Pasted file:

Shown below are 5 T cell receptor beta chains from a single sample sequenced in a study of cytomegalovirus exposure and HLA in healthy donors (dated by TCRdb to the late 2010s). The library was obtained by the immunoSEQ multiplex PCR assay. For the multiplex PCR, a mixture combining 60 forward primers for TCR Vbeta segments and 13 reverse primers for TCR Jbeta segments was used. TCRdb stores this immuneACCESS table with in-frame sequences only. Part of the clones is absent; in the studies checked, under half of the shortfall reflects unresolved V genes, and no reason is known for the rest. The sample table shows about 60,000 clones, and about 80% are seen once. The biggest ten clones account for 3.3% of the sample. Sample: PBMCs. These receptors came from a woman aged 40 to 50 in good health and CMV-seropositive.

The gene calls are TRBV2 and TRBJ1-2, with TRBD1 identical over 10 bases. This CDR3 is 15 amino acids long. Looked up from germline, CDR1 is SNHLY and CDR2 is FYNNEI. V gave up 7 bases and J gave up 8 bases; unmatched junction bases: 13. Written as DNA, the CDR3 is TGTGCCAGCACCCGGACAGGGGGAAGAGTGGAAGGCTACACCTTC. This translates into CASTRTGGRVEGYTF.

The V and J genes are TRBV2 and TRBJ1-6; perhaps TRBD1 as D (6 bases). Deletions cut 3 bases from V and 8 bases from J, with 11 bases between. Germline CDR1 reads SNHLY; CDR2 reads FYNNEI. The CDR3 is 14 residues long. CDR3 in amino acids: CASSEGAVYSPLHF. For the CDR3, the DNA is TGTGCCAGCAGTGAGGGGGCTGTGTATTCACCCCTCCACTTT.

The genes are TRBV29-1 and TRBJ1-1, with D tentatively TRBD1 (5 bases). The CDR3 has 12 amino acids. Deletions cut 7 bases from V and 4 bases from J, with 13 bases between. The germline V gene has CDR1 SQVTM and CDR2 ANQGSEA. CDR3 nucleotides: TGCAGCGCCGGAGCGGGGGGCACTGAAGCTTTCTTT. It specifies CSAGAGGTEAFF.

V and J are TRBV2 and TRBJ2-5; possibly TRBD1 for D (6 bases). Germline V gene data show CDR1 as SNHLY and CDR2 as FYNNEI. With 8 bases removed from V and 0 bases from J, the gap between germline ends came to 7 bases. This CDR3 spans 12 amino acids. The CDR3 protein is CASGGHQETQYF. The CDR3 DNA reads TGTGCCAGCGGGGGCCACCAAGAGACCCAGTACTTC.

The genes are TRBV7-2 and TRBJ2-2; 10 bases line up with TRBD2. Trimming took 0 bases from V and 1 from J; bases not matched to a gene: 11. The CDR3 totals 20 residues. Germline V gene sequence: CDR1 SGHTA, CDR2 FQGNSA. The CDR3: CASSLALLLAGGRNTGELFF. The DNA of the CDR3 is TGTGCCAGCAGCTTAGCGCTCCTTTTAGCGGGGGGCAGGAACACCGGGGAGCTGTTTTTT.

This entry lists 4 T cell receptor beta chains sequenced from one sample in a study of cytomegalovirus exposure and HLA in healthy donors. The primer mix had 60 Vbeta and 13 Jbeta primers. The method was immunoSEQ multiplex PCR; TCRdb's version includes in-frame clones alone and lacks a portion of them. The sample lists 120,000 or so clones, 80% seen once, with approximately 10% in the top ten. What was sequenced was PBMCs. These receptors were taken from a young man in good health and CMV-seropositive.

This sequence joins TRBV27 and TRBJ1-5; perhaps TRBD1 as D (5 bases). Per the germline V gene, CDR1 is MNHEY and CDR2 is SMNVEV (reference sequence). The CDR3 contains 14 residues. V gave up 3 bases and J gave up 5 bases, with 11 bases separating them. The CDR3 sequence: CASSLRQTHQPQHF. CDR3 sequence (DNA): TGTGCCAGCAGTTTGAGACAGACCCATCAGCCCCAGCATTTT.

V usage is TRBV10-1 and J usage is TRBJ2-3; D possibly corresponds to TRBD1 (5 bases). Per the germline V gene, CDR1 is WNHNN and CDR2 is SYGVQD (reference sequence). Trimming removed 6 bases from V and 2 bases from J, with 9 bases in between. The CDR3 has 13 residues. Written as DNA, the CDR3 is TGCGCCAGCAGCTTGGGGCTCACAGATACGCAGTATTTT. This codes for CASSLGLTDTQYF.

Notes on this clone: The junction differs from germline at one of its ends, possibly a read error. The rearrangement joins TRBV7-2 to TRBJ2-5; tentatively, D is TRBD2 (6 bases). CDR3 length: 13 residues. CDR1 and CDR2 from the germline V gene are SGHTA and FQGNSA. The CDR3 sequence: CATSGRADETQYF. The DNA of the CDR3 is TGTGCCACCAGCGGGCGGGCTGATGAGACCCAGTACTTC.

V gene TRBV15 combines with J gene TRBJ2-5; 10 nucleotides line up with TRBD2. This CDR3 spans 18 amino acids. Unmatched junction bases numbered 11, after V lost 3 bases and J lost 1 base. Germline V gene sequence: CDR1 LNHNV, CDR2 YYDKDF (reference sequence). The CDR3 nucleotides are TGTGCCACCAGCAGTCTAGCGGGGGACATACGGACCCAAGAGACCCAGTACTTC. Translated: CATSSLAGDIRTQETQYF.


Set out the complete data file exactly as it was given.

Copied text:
Shown below are 5 T cell receptor beta chains from a single sample sequenced in a study of cytomegalovirus exposure and HLA in healthy donors (dated by TCRdb to the late 2010s). The library was obtained by the immunoSEQ multiplex PCR assay. For the multiplex PCR, a mixture combining 60 forward primers for TCR Vbeta segments and 13 reverse primers for TCR Jbeta segments was used. TCRdb stores this immuneACCESS table with in-frame sequences only. Part of the clones is absent; in the studies checked, under half of the shortfall reflects unresolved V genes, and no reason is known for the rest. The sample table shows about 60,000 clones, and about 80% are seen once. The biggest ten clones account for 3.3% of the sample. Sample: PBMCs. These receptors came from a woman aged 40 to 50 in good health and CMV-seropositive.

The gene calls are TRBV2 and TRBJ1-2, with TRBD1 identical over 10 bases. This CDR3 is 15 amino acids long. Looked up from germline, CDR1 is SNHLY and CDR2 is FYNNEI. V gave up 7 bases and J gave up 8 bases; unmatched junction bases: 13. Written as DNA, the CDR3 is TGTGCCAGCACCCGGACAGGGGGAAGAGTGGAAGGCTACACCTTC. This translates into CASTRTGGRVEGYTF.

The V and J genes are TRBV2 and TRBJ1-6; perhaps TRBD1 as D (6 bases). Deletions cut 3 bases from V and 8 bases from J, with 11 bases between. Germline CDR1 reads SNHLY; CDR2 reads FYNNEI. The CDR3 is 14 residues long. CDR3 in amino acids: CASSEGAVYSPLHF. For the CDR3, the DNA is TGTGCCAGCAGTGAGGGGGCTGTGTATTCACCCCTCCACTTT.

The genes are TRBV29-1 and TRBJ1-1, with D tentatively TRBD1 (5 bases). The CDR3 has 12 amino acids. Deletions cut 7 bases from V and 4 bases from J, with 13 bases between. The germline V gene has CDR1 SQVTM and CDR2 ANQGSEA. CDR3 nucleotides: TGCAGCGCCGGAGCGGGGGGCACTGAAGCTTTCTTT. It specifies CSAGAGGTEAFF.

V and J are TRBV2 and TRBJ2-5; possibly TRBD1 for D (6 bases). Germline V gene data show CDR1 as SNHLY and CDR2 as FYNNEI. With 8 bases removed from V and 0 bases from J, the gap between germline ends came to 7 bases. This CDR3 spans 12 amino acids. The CDR3 protein is CASGGHQETQYF. The CDR3 DNA reads TGTGCCAGCGGGGGCCACCAAGAGACCCAGTACTTC.

The genes are TRBV7-2 and TRBJ2-2; 10 bases line up with TRBD2. Trimming took 0 bases from V and 1 from J; bases not matched to a gene: 11. The CDR3 totals 20 residues. Germline V gene sequence: CDR1 SGHTA, CDR2 FQGNSA. The CDR3: CASSLALLLAGGRNTGELFF. The DNA of the CDR3 is TGTGCCAGCAGCTTAGCGCTCCTTTTAGCGGGGGGCAGGAACACCGGGGAGCTGTTTTTT.

This entry lists 4 T cell receptor beta chains sequenced from one sample in a study of cytomegalovirus exposure and HLA in healthy donors. The primer mix had 60 Vbeta and 13 Jbeta primers. The method was immunoSEQ multiplex PCR; TCRdb's version includes in-frame clones alone and lacks a portion of them. The sample lists 120,000 or so clones, 80% seen once, with approximately 10% in the top ten. What was sequenced was PBMCs. These receptors were taken from a young man in good health and CMV-seropositive.

This sequence joins TRBV27 and TRBJ1-5; perhaps TRBD1 as D (5 bases). Per the germline V gene, CDR1 is MNHEY and CDR2 is SMNVEV (reference sequence). The CDR3 contains 14 residues. V gave up 3 bases and J gave up 5 bases, with 11 bases separating them. The CDR3 sequence: CASSLRQTHQPQHF. CDR3 sequence (DNA): TGTGCCAGCAGTTTGAGACAGACCCATCAGCCCCAGCATTTT.

V usage is TRBV10-1 and J usage is TRBJ2-3; D possibly corresponds to TRBD1 (5 bases). Per the germline V gene, CDR1 is WNHNN and CDR2 is SYGVQD (reference sequence). Trimming removed 6 bases from V and 2 bases from J, with 9 bases in between. The CDR3 has 13 residues. Written as DNA, the CDR3 is TGCGCCAGCAGCTTGGGGCTCACAGATACGCAGTATTTT. This codes for CASSLGLTDTQYF.

Notes on this clone: The junction differs from germline at one of its ends, possibly a read error. The rearrangement joins TRBV7-2 to TRBJ2-5; tentatively, D is TRBD2 (6 bases). CDR3 length: 13 residues. CDR1 and CDR2 from the germline V gene are SGHTA and FQGNSA. The CDR3 sequence: CATSGRADETQYF. The DNA of the CDR3 is TGTGCCACCAGCGGGCGGGCTGATGAGACCCAGTACTTC.

V gene TRBV15 combines with J gene TRBJ2-5; 10 nucleotides line up with TRBD2. This CDR3 spans 18 amino acids. Unmatched junction bases numbered 11, after V lost 3 bases and J lost 1 base. Germline V gene sequence: CDR1 LNHNV, CDR2 YYDKDF (reference sequence). The CDR3 nucleotides are TGTGCCACCAGCAGTCTAGCGGGGGACATACGGACCCAAGAGACCCAGTACTTC. Translated: CATSSLAGDIRTQETQYF.